Virtual JFK by Koji Masutani

Koji Masutani's “Virtual JFK: Vietnam if Kennedy Lived” raises the critical question of does it really matter who is President of the U.S.s when it comes to issues of war and peace It explores this question by investigating one of the most debated “what if” scenarios in the history of U.S. foreign policy: What would President John F. Kennedy have done in Vietnam if he had not been assassinated in 1963, and had he been re-elected in 1964 The film employs what Harvard historian Niall Ferguson calls “virtual history,” assessing the plausibility of counterfactuals, “what ifs,” and the outcomes they might have produced.

 

Director's Statement

 

From one end of the globe to another, across one sector to another we face crisis. From the global economy to international menaces, the President must lead the U.S. through thickets that involve complex and difficult challenges.


In matters of international affairs, how do we extricate from the war in Iraq  How do we counter the North Korean nuclear weapon gambit How do we prop up Afghanistan as it melts down, and how is the resurgent Taliban kept at bay


“Virtual JFK: Vietnam if Kennedy Had Lived” is a relevant film that addresses these questions by looking at the way President Kennedy dealt with six deep foreign policy crises (Cuba to Vietnam) without going to war.  Combining footage from numerous Kennedy press conferences, in-depth interviews and a close reading of the documentary record, the film argues that critical decisions about the use of restraint and coercive diplomacy often require greater acts of courage than the use of force, and that character matters greatly in Presidential leadership.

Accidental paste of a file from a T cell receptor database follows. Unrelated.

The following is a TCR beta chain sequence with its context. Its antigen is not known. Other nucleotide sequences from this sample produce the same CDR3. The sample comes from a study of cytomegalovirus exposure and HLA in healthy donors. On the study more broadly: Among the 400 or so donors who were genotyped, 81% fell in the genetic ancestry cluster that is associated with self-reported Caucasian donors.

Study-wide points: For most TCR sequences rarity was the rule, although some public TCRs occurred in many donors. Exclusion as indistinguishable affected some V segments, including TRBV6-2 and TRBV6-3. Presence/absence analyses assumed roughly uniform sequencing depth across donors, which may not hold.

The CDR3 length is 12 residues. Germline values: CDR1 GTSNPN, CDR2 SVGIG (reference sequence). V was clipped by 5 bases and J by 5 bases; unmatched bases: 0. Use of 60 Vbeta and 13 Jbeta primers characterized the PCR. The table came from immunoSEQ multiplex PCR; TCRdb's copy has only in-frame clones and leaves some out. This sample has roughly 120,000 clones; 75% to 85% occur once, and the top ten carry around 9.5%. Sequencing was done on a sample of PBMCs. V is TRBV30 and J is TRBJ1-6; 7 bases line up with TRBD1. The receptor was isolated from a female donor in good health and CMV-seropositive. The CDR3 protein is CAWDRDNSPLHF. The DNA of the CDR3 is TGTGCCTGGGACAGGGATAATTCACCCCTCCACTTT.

The film has resonated powerfully with audiences in both the pre and post-election climates and provides a critical historical context for understanding the choice that faces Americans every four years.  It takes inspiration from Kennedy's famous statement that “We must never negotiate out of fear, but we must never fear to negotiate,” and invites viewers to draw their own conclusions.

 

Producer-director Koji Masutani was born in Tokyo, Japan, in 1981. He spent the majority of his childhood in Hong Kong under British colonial rule before attending a private boarding school in Massachusetts, USA. He received a Bachelor of Arts in International Relations from Brown University in 2005 and is currently a Visiting Fellow at the Watson Institute for International Studies. His short films have screened at the 2004 and 2005 Cannes Film Festivals. He received photography training from internationally acclaimed cinematographer Christopher Doyle (Wong Kar-Wai's “In the Mood for Love” and “2046”).